August 8, 2017

VUMC in the news

A roundup of a few recent stories from the press about Vanderbilt University Medical Center.

Associated Press videographer Kristin Hall interviewed Paul Sternberg Jr., M.D., chair of the Department of Ophthalmology and Visual Sciences, and a patient for a story about protected viewing of the upcoming total solar eclipse on Aug. 21.

Forbes reporter Rita Rubin interviewed William Schaffner, M.D., professor of Preventive Medicine, for a story about a BMJ study saying it’s “time to drop complete the course” message for antibiotics. Additionally, CNBC interviewed Schaffner about the use of CRISPR technology to edit human DNA.

NBC was at Monroe Carell Jr. Children's Hospital at Vanderbilt in late spring to film the backstory for local “American Ninja Warrior” contestant Josh Butler. Butler and his wife, Katie, had a son who was born with an extremely rare genetic abnormality and lived 132 days at the hospital. After losing their son, the Butlers went on to adopt a baby who had spent most of his life in the Children's Hospital PICU after being abandoned by his family. The teaser of this week’s episode, including their ties to Children's Hospital, can be seen here. People magazine also featured the Butlers and the story also mentions Children's Hospital.  

Stat, MedPage Today, HealthLeaders and Modern Healthcare were among the outlets that interviewed Brian Drolet, M.D., assistant professor of Plastic Surgery, for stories about his JAMA study released Tuesday that examined fees and finances of medical specialty boards and determined most of these boards had overall revenue that greatly exceeded expenditures in 2013.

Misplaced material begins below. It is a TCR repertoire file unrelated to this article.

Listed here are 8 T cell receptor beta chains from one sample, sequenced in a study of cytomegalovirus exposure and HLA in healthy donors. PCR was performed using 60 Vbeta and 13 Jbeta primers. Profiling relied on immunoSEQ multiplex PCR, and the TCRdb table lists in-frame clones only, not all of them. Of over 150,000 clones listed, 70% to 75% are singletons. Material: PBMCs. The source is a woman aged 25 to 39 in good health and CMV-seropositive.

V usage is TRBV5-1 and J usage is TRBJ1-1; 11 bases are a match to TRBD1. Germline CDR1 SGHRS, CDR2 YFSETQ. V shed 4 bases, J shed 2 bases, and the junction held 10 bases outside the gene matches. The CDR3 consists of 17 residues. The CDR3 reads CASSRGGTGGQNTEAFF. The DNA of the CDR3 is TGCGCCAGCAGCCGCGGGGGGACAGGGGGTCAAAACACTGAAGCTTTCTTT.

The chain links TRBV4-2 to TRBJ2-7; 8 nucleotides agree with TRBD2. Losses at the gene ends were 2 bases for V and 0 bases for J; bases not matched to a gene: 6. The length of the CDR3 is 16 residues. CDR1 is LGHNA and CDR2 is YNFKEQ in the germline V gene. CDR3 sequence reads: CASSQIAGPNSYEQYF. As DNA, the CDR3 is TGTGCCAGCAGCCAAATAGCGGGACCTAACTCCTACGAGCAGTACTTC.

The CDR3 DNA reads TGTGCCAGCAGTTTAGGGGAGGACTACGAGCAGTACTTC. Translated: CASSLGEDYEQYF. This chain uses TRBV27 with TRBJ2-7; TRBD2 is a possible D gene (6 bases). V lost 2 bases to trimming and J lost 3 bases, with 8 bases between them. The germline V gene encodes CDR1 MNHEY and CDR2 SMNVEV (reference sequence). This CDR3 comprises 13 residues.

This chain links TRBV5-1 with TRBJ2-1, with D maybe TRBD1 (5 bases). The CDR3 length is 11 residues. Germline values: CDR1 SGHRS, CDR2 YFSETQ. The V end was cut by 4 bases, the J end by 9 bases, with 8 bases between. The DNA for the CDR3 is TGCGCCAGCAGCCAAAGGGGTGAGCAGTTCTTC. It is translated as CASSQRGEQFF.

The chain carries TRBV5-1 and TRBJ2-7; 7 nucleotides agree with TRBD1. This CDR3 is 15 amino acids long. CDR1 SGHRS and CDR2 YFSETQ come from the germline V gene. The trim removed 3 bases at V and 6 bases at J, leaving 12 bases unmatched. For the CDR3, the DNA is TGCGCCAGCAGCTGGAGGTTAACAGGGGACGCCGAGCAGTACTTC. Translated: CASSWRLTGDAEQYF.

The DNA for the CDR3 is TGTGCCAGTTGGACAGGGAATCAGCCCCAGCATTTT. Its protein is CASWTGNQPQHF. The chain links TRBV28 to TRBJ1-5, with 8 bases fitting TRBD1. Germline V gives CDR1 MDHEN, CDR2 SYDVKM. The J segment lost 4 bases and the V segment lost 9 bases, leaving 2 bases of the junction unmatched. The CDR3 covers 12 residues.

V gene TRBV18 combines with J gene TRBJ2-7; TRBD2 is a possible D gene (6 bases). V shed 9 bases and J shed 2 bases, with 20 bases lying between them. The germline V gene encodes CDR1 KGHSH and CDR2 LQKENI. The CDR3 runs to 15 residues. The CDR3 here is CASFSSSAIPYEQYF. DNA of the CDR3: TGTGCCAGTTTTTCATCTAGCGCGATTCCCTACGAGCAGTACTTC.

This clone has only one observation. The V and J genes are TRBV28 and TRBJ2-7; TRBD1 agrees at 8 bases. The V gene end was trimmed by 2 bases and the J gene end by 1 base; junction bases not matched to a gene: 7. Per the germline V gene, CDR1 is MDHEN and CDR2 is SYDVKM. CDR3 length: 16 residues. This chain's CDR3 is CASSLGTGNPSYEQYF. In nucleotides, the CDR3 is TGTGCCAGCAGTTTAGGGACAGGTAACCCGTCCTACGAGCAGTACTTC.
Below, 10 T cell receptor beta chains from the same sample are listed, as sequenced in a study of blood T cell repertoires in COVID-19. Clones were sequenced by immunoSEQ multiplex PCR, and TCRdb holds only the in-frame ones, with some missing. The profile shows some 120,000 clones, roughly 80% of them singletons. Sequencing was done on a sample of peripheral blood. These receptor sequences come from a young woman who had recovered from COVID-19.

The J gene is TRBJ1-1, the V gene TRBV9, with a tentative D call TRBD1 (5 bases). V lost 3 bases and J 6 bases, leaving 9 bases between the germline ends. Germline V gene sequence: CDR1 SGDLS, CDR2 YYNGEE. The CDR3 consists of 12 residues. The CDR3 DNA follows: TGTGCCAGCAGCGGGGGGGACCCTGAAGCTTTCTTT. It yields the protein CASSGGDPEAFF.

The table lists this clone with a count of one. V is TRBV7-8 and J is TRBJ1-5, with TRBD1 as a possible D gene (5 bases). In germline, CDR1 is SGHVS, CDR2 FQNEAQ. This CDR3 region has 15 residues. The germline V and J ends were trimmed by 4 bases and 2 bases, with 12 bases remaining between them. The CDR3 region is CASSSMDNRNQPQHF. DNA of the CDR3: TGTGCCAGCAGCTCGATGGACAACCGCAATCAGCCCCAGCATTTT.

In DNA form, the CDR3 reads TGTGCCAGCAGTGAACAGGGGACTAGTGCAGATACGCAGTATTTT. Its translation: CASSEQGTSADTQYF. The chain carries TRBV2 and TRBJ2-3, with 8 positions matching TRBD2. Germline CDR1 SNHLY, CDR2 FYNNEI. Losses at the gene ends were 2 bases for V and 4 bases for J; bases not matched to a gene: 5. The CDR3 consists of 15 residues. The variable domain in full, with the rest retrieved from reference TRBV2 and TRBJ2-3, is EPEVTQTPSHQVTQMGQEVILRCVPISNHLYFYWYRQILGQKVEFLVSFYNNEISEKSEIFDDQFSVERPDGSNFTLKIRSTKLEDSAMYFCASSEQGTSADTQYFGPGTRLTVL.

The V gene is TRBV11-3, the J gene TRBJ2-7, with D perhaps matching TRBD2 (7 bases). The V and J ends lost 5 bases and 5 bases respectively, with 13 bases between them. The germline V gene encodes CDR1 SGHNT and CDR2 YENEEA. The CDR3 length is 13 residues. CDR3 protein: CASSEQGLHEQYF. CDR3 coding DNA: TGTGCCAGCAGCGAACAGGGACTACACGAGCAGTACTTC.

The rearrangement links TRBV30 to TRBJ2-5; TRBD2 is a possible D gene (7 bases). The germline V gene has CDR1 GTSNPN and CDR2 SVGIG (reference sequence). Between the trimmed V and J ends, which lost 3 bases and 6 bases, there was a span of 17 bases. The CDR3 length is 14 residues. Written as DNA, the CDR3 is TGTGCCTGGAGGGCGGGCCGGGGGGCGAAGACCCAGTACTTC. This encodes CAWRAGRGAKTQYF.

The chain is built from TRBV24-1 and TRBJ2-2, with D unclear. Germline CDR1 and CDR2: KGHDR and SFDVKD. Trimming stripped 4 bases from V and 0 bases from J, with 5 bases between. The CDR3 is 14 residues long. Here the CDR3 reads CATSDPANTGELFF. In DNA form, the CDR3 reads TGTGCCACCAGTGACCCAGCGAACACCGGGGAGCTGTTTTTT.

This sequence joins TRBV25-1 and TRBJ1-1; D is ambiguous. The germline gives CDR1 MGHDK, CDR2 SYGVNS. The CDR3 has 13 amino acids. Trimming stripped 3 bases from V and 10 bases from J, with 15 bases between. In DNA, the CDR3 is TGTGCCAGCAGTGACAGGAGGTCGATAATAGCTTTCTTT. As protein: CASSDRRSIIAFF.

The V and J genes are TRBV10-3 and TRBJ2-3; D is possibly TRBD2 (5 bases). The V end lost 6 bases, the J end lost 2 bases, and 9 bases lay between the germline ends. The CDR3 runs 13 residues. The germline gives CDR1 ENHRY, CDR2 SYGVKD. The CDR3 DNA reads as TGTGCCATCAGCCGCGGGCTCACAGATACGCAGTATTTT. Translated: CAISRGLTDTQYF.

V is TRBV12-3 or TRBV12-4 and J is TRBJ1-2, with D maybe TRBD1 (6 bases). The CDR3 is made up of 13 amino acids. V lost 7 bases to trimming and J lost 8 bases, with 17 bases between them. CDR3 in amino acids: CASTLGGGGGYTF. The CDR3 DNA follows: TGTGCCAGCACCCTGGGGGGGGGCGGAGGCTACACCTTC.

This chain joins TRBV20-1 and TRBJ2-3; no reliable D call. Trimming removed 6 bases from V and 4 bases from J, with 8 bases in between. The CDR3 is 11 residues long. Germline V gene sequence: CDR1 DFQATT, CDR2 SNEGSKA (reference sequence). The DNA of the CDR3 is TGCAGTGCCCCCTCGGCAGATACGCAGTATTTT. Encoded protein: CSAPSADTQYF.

The Wall Street Journal ran a story about Musician’s On Call and featured its partnership with Monroe Carell Jr. Children’s Hospital at Vanderbilt in the photo. 

A Reuters piece on an American-European consortium of universities studying the genetic basis of gender identity (VUMC is one of the American centers) quotes Lea Davis, Ph.D., assistant professor of Medicine.

Salon posted a piece about the potential use of marijuana as substance for pain-management for NFL players. The story quotes Allen Sills, M.D., professor of Neurological Surgery and the NFL’s chief medical officer.

CNN health writer Susan Scutti interviewed Corey Slovis, M.D., chair of Emergency Medicine, for a story about the record number of hot car deaths.